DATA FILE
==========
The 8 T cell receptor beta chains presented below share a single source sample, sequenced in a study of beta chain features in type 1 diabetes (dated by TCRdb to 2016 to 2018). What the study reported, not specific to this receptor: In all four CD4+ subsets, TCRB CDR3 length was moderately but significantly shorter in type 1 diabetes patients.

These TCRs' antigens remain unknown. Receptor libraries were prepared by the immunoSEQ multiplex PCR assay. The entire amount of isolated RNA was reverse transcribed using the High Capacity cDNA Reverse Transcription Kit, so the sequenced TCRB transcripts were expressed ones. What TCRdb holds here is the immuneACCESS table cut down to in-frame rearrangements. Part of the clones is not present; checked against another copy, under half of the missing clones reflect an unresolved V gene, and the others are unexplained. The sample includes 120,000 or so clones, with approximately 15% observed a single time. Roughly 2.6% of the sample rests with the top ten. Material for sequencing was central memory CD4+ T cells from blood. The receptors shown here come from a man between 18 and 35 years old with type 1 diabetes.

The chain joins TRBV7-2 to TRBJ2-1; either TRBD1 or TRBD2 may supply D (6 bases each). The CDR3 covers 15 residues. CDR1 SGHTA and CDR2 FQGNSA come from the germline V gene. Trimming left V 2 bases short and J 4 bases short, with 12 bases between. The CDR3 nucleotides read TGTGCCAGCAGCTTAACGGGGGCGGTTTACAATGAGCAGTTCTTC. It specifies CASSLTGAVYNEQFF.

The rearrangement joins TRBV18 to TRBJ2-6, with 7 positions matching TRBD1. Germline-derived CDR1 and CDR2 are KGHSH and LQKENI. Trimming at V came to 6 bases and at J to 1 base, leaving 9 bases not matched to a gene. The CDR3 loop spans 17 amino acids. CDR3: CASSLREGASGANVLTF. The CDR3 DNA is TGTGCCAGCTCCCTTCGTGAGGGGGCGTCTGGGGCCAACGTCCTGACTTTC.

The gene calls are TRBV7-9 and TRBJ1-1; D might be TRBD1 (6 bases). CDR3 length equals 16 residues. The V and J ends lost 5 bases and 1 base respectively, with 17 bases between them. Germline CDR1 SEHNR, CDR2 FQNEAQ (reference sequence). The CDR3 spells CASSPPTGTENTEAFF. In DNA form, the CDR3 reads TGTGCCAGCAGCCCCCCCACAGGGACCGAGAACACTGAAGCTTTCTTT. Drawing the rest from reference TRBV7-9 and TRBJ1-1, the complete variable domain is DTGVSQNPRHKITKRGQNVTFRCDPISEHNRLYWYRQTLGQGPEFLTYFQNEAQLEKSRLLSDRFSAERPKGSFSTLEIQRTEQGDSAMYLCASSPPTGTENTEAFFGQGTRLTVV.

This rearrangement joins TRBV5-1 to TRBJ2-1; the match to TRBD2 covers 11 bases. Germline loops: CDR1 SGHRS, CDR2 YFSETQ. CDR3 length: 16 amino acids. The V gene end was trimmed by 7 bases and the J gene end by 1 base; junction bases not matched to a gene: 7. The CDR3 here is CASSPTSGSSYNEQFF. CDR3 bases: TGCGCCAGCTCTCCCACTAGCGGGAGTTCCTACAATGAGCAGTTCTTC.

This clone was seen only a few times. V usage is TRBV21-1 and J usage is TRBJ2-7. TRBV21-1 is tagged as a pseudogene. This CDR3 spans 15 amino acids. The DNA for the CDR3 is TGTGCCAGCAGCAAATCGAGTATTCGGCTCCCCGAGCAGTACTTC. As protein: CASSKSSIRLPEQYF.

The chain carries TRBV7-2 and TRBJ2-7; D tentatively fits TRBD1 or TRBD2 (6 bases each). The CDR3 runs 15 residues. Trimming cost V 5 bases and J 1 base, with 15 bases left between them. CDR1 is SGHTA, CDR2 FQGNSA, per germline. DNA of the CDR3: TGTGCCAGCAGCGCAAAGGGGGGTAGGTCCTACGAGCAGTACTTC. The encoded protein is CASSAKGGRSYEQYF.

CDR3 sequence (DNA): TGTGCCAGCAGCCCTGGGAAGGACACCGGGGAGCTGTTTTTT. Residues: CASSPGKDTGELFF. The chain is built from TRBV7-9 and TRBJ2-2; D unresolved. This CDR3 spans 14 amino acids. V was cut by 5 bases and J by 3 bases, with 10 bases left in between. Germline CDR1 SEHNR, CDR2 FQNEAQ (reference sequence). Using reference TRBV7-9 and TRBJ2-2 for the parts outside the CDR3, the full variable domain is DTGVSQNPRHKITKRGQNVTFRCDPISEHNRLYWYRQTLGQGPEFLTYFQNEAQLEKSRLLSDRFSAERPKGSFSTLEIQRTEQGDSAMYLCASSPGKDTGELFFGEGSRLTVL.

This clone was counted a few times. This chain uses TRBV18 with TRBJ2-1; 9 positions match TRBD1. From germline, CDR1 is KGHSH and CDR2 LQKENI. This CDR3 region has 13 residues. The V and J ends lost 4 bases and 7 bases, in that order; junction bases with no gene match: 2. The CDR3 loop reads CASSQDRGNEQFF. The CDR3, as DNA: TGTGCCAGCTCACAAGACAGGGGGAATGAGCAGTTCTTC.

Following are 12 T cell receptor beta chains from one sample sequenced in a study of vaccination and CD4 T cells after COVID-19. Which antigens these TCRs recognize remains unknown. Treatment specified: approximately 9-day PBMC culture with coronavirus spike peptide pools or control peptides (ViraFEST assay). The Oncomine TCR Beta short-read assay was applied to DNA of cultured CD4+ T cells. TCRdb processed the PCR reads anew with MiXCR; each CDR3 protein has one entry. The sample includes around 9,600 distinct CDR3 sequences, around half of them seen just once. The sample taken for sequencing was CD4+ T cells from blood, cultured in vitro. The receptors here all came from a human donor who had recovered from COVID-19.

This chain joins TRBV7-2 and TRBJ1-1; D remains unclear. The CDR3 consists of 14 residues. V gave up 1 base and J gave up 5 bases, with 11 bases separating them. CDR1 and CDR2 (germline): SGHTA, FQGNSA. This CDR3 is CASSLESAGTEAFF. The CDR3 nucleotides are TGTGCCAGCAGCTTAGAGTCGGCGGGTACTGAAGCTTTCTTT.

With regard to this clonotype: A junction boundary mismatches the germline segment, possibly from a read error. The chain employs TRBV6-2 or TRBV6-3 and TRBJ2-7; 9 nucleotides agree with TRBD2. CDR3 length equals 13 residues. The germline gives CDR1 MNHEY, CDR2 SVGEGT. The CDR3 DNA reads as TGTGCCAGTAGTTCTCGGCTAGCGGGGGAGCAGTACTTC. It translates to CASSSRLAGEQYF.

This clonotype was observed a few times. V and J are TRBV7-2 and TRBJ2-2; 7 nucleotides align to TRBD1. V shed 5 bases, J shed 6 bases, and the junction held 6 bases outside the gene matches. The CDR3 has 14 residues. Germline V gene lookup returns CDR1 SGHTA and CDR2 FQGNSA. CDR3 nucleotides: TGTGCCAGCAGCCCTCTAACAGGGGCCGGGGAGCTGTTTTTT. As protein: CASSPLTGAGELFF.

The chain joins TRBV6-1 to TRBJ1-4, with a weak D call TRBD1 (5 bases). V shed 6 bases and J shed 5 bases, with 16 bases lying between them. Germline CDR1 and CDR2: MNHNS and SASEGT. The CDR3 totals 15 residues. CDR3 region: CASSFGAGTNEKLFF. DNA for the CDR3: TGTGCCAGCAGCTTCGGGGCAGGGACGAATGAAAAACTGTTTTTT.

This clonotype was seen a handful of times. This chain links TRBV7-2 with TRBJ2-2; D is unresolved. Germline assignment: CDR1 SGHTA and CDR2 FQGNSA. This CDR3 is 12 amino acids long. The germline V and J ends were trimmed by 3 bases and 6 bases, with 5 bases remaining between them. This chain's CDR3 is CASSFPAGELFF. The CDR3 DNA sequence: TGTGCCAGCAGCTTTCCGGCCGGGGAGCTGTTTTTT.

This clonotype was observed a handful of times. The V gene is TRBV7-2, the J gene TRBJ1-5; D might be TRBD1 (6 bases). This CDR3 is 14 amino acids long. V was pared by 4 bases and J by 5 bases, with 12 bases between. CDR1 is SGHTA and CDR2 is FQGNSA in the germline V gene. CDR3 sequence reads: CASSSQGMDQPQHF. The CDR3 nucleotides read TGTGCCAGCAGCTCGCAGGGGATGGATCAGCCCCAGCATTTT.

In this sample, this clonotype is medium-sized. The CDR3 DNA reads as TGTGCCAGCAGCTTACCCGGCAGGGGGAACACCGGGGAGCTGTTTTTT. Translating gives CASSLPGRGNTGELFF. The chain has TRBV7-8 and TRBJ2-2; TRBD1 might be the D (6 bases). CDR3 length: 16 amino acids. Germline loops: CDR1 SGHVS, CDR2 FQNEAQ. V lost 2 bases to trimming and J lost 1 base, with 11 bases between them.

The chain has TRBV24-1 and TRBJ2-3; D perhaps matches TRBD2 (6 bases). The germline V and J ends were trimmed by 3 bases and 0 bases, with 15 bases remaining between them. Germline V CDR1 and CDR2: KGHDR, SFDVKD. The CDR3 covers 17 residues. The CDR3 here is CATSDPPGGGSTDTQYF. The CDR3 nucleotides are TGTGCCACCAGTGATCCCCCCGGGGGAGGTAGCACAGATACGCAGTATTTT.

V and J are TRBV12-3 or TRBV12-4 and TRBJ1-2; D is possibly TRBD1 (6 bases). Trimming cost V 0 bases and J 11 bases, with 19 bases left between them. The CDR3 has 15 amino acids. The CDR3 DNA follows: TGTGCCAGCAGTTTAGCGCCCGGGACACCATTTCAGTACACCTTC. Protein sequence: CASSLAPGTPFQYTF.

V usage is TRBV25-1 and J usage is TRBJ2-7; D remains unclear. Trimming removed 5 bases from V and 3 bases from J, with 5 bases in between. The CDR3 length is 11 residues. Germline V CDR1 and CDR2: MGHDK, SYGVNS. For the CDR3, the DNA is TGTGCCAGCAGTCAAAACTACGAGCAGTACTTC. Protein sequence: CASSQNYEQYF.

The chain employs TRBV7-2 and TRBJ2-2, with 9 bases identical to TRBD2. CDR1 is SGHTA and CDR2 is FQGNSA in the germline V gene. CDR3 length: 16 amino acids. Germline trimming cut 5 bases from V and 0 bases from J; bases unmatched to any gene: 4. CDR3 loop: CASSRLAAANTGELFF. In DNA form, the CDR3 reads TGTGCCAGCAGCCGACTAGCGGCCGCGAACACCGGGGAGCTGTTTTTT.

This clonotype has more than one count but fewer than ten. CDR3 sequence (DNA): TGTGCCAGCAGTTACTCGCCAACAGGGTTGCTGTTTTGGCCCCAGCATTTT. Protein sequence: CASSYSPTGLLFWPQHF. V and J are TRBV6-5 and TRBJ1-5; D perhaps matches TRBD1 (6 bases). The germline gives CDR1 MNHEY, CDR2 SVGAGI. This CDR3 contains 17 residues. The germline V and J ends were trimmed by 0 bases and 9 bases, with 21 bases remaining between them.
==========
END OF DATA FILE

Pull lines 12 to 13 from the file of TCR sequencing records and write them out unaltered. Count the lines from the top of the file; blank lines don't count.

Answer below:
This chain joins TRBV7-2 and TRBJ1-1; D remains unclear. The CDR3 consists of 14 residues. V gave up 1 base and J gave up 5 bases, with 11 bases separating them. CDR1 and CDR2 (germline): SGHTA, FQGNSA. This CDR3 is CASSLESAGTEAFF. The CDR3 nucleotides are TGTGCCAGCAGCTTAGAGTCGGCGGGTACTGAAGCTTTCTTT.

With regard to this clonotype: A junction boundary mismatches the germline segment, possibly from a read error. The chain employs TRBV6-2 or TRBV6-3 and TRBJ2-7; 9 nucleotides agree with TRBD2. CDR3 length equals 13 residues. The germline gives CDR1 MNHEY, CDR2 SVGEGT. The CDR3 DNA reads as TGTGCCAGTAGTTCTCGGCTAGCGGGGGAGCAGTACTTC. It translates to CASSSRLAGEQYF.